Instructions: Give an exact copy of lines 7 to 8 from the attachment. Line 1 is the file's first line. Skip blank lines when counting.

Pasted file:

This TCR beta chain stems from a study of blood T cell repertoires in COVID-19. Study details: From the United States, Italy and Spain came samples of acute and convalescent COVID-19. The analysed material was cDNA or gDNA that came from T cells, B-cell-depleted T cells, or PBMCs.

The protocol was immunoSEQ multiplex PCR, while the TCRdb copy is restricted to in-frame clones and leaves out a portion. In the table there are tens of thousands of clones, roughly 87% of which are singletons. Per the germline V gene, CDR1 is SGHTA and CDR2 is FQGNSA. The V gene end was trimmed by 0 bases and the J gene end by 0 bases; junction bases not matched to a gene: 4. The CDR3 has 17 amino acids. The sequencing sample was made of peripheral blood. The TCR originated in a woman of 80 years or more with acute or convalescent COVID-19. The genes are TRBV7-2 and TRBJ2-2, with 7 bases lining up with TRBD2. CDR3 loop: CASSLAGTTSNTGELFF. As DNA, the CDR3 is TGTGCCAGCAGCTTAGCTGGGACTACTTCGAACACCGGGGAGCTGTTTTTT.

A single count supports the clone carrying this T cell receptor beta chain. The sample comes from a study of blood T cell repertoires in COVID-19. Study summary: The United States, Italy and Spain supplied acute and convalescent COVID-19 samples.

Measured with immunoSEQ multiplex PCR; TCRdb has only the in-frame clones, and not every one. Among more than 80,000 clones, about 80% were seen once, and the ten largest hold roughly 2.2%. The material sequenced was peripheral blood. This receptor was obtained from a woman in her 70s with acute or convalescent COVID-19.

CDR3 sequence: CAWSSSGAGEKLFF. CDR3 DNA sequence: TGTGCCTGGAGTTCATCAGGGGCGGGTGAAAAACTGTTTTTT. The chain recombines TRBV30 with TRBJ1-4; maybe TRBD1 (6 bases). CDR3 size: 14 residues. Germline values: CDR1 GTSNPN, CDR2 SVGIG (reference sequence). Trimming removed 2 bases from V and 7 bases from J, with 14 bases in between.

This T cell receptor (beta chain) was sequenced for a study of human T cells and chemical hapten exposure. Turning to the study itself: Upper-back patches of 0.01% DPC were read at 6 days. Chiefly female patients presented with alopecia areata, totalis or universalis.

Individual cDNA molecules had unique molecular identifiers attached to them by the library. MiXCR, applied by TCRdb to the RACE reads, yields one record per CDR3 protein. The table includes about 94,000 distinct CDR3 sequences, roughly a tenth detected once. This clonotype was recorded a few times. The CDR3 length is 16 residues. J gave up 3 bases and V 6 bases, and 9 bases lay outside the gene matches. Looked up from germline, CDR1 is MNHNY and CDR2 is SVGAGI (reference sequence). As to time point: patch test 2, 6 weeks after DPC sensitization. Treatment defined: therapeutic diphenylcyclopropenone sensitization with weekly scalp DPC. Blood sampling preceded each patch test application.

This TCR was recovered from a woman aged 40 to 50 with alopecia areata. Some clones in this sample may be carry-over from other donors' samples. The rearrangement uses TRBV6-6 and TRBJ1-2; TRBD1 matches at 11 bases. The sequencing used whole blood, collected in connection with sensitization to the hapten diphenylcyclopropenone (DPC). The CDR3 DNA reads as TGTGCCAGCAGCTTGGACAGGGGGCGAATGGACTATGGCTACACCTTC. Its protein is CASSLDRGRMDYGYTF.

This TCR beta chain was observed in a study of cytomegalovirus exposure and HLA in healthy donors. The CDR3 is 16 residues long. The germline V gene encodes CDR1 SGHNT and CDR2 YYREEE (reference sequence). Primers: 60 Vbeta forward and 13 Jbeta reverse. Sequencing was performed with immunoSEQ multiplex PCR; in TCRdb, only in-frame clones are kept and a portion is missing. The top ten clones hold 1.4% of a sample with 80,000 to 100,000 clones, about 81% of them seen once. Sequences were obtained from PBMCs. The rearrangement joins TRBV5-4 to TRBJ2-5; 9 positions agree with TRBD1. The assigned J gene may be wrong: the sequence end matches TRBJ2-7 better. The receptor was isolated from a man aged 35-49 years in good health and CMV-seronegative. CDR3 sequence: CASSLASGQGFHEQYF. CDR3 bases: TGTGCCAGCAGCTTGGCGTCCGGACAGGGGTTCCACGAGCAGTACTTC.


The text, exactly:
Individual cDNA molecules had unique molecular identifiers attached to them by the library. MiXCR, applied by TCRdb to the RACE reads, yields one record per CDR3 protein. The table includes about 94,000 distinct CDR3 sequences, roughly a tenth detected once. This clonotype was recorded a few times. The CDR3 length is 16 residues. J gave up 3 bases and V 6 bases, and 9 bases lay outside the gene matches. Looked up from germline, CDR1 is MNHNY and CDR2 is SVGAGI (reference sequence). As to time point: patch test 2, 6 weeks after DPC sensitization. Treatment defined: therapeutic diphenylcyclopropenone sensitization with weekly scalp DPC. Blood sampling preceded each patch test application.

This TCR was recovered from a woman aged 40 to 50 with alopecia areata. Some clones in this sample may be carry-over from other donors' samples. The rearrangement uses TRBV6-6 and TRBJ1-2; TRBD1 matches at 11 bases. The sequencing used whole blood, collected in connection with sensitization to the hapten diphenylcyclopropenone (DPC). The CDR3 DNA reads as TGTGCCAGCAGCTTGGACAGGGGGCGAATGGACTATGGCTACACCTTC. Its protein is CASSLDRGRMDYGYTF.